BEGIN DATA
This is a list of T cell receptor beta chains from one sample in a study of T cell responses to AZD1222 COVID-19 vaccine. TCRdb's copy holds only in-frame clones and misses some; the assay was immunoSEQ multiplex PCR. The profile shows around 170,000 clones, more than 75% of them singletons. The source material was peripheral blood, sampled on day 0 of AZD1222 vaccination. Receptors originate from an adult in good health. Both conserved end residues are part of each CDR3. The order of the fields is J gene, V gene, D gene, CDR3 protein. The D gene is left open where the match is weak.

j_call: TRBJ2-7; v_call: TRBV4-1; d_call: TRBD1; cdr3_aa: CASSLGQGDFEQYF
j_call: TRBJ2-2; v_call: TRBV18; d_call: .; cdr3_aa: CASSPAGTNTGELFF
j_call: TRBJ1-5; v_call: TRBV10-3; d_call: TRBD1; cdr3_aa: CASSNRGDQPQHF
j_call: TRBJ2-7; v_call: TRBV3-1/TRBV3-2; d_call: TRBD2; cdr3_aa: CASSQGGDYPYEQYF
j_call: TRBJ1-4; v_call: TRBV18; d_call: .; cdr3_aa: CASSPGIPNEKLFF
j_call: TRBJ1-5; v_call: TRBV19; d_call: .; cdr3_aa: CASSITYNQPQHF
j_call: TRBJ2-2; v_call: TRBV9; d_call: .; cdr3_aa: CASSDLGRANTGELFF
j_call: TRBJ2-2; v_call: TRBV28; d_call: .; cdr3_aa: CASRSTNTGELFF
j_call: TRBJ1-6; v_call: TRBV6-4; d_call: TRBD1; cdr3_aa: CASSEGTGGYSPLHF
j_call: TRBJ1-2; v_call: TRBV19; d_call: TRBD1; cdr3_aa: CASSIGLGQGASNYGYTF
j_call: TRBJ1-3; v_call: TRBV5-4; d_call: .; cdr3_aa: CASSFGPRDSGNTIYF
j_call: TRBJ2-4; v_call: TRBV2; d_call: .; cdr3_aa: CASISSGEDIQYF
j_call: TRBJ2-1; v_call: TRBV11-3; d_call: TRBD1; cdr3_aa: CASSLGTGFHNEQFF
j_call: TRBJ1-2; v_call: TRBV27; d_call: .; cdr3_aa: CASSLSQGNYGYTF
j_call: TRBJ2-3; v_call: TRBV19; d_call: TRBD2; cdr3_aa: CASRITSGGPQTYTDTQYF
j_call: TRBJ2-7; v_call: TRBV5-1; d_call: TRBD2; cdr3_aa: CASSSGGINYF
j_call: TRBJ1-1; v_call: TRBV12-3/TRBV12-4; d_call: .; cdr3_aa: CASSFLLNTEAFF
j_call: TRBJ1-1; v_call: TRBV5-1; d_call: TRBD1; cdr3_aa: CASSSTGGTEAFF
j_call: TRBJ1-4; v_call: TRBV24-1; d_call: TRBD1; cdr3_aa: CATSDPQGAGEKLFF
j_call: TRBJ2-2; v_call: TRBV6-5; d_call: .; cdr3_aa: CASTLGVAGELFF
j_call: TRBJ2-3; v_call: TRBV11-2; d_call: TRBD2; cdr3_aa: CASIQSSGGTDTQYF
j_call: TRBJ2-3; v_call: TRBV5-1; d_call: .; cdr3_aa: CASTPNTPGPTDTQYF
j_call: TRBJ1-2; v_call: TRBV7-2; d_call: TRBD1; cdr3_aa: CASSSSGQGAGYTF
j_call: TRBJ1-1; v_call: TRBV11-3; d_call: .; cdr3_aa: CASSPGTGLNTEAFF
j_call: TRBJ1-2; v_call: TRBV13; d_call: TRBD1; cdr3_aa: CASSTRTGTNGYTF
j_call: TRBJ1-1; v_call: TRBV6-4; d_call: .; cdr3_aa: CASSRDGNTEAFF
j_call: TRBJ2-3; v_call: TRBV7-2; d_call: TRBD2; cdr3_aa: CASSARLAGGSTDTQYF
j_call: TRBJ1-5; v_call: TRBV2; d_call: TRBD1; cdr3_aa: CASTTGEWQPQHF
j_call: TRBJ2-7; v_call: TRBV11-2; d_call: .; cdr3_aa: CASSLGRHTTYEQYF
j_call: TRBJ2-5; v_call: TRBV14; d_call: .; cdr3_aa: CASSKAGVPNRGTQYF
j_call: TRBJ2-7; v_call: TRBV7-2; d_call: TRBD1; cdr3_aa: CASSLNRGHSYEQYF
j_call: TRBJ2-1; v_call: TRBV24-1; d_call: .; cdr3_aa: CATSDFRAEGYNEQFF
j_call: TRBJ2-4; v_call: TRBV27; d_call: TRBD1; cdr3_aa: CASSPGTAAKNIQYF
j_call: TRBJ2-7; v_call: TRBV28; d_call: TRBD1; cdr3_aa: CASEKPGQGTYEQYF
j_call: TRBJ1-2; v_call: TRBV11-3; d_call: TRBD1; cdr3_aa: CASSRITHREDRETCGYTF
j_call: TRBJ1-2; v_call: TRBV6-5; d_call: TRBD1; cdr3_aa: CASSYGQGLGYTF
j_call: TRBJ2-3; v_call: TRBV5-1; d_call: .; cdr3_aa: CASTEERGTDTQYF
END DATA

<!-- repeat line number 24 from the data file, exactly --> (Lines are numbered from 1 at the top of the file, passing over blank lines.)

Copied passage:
j_call: TRBJ1-2; v_call: TRBV7-2; d_call: TRBD1; cdr3_aa: CASSSSGQGAGYTF